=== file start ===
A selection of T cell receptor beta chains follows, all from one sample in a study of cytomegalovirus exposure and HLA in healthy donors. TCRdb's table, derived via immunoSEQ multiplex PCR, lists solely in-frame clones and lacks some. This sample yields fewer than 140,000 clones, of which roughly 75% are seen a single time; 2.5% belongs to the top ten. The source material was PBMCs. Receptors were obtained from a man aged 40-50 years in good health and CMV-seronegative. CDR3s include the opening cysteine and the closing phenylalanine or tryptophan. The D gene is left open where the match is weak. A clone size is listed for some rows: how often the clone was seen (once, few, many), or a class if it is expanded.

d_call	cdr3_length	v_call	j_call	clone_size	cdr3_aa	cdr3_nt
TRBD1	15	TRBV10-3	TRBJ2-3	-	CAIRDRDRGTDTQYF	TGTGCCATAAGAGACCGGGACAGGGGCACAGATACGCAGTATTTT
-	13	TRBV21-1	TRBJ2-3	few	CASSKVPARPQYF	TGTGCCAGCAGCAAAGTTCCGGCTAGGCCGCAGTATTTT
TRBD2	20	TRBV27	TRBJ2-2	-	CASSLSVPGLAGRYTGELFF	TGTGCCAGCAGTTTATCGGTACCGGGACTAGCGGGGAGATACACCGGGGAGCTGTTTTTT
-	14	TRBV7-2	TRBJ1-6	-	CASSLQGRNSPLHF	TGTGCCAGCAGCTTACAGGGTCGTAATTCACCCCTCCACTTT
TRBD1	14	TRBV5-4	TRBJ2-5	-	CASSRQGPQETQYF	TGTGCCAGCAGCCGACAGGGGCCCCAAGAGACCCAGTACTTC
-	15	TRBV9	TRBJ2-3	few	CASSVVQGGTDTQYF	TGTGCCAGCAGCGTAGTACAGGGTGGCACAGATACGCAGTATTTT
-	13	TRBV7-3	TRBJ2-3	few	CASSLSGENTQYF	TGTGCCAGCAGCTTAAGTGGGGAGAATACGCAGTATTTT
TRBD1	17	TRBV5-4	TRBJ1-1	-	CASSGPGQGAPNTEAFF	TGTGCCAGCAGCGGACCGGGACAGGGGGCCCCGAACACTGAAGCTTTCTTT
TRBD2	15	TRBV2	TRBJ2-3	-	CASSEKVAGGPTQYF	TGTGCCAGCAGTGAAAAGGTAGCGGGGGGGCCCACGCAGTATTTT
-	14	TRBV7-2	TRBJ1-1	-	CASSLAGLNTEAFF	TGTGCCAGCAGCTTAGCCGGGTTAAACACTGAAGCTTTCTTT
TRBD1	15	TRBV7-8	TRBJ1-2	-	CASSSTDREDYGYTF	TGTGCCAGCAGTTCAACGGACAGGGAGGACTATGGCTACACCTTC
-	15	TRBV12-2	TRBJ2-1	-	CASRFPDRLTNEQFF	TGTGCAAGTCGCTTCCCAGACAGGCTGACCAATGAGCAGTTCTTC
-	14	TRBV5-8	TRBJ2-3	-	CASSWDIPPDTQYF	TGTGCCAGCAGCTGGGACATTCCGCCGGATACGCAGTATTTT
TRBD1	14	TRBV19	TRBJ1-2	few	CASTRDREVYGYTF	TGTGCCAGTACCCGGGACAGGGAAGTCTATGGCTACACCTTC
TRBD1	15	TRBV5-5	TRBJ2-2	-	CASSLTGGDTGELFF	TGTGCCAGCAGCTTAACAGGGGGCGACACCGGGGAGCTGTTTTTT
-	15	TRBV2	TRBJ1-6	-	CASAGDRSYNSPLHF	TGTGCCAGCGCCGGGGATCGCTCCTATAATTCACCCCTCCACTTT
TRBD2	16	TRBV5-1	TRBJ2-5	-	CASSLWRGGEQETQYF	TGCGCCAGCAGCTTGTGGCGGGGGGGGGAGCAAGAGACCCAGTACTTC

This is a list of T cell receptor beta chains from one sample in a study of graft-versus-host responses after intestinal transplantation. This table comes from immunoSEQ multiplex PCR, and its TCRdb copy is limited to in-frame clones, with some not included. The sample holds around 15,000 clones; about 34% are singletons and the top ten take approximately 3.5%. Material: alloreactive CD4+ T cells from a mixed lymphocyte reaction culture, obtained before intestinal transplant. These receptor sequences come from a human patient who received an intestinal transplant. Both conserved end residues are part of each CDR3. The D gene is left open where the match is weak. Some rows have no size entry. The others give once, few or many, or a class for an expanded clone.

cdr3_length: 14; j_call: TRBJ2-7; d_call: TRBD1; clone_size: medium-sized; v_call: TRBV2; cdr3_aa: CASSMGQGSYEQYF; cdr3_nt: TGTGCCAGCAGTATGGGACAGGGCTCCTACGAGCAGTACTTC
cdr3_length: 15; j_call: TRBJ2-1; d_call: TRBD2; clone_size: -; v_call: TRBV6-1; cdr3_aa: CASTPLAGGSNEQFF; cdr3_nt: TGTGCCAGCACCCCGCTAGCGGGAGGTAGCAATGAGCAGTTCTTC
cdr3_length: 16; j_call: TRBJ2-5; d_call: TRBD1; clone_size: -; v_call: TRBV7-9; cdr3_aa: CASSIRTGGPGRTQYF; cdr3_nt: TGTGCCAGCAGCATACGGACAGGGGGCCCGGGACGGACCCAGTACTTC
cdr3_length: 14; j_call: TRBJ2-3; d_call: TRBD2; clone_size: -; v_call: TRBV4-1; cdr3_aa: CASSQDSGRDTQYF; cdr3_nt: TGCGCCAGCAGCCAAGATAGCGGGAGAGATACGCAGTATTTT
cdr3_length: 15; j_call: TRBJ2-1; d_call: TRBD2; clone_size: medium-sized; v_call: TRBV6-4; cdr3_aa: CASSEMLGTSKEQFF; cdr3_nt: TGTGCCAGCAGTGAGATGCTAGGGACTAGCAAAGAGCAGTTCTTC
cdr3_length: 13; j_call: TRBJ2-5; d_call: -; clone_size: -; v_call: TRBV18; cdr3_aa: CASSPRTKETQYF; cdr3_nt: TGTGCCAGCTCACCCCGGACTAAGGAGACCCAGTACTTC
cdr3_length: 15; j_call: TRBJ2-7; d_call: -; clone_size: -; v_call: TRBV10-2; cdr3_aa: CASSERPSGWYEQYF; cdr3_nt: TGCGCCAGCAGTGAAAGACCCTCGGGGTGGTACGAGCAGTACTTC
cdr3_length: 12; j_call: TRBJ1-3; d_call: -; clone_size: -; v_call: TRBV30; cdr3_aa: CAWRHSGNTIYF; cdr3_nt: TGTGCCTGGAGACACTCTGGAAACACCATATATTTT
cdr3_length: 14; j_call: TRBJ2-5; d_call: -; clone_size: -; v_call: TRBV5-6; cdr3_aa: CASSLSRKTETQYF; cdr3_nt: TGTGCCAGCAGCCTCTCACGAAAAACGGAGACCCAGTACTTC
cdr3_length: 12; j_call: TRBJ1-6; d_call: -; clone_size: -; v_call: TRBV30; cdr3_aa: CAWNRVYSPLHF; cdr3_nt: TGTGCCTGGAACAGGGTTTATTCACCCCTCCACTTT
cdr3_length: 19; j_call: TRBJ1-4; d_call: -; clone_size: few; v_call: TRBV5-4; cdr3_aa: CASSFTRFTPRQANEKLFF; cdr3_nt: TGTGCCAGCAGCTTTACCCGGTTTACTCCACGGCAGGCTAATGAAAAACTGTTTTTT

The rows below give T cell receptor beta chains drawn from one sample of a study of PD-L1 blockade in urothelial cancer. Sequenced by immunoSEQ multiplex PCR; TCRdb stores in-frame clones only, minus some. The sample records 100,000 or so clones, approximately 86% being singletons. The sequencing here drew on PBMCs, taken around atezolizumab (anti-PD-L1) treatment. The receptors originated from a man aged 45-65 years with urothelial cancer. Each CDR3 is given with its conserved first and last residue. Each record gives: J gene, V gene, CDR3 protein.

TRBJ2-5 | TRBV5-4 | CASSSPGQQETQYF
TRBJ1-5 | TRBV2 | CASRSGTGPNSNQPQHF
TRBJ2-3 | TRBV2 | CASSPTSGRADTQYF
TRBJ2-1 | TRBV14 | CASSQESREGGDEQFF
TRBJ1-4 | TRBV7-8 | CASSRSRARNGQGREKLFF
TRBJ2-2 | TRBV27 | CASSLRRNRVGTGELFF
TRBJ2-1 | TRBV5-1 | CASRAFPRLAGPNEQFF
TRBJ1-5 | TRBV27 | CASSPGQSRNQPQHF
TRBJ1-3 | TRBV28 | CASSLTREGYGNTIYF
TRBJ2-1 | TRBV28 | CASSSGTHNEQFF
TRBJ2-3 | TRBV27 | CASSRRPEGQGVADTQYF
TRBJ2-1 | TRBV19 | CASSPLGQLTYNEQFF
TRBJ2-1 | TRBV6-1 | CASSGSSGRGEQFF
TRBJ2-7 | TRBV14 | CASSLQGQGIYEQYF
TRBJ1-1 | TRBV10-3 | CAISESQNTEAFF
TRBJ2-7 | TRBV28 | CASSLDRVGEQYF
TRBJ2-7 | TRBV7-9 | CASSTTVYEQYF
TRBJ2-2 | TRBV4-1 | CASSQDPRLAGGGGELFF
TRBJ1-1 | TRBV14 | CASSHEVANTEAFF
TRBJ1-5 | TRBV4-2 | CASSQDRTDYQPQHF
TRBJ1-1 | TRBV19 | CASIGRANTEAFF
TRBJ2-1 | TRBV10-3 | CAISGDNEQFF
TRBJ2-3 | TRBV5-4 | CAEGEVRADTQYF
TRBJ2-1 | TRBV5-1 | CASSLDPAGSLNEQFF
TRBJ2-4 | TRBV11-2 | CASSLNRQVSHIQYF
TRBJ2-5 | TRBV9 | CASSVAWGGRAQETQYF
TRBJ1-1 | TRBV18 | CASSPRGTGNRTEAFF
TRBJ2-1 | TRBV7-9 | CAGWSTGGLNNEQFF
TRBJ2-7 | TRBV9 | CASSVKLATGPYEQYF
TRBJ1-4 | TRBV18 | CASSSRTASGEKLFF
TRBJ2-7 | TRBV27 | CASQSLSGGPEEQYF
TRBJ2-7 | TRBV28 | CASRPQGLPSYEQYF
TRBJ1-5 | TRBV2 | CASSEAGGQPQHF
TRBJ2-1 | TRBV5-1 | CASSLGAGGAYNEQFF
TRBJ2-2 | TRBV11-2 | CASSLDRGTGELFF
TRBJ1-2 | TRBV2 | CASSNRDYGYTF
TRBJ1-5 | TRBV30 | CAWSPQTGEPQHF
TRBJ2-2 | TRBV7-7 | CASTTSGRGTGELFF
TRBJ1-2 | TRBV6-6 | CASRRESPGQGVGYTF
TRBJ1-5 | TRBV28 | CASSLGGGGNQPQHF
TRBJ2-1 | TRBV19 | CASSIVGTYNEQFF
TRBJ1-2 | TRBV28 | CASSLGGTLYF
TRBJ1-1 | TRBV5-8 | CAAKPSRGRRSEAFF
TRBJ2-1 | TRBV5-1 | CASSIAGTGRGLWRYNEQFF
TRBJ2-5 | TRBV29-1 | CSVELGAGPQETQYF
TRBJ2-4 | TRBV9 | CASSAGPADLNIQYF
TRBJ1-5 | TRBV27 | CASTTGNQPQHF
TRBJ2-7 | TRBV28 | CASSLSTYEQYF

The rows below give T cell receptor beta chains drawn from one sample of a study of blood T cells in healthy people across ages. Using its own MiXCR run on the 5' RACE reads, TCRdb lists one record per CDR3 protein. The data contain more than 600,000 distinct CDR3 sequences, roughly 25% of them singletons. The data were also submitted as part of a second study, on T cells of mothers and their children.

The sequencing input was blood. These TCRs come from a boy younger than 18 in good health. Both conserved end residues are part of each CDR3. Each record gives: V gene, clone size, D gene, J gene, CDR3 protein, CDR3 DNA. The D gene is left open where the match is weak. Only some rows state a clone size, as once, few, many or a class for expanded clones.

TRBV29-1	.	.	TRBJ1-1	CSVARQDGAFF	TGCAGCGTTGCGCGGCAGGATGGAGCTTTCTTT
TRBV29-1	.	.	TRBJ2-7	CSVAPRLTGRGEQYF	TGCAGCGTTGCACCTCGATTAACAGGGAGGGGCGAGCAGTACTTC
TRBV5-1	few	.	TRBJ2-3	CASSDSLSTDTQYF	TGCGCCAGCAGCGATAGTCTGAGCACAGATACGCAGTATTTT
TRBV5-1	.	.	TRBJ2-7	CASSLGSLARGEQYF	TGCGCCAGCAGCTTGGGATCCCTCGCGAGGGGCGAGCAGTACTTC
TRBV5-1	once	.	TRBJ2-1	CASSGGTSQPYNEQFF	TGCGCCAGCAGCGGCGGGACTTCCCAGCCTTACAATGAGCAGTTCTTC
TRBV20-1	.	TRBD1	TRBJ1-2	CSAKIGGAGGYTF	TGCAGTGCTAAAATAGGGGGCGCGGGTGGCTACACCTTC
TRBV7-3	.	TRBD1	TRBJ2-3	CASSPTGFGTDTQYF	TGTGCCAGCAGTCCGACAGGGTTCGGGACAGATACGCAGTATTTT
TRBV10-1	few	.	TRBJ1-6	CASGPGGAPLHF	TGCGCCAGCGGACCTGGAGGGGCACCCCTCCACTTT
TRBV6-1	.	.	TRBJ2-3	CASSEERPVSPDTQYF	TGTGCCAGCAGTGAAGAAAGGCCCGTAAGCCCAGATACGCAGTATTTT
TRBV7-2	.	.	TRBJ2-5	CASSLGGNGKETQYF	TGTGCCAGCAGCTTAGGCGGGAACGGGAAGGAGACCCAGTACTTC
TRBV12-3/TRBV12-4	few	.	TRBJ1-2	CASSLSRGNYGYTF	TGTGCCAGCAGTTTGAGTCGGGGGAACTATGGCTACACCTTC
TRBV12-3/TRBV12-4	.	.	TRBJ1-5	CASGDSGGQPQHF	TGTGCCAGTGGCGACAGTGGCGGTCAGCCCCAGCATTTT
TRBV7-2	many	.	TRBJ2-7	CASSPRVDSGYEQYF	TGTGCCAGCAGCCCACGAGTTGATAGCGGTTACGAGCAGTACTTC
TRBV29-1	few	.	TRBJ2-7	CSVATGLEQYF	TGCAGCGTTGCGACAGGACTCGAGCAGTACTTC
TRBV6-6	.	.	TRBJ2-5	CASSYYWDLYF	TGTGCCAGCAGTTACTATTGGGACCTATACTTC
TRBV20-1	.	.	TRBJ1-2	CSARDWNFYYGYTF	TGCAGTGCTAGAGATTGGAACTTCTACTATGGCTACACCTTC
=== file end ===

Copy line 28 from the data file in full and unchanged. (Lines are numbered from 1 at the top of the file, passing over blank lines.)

cdr3_length: 12; j_call: TRBJ1-3; d_call: -; clone_size: -; v_call: TRBV30; cdr3_aa: CAWRHSGNTIYF; cdr3_nt: TGTGCCTGGAGACACTCTGGAAACACCATATATTTT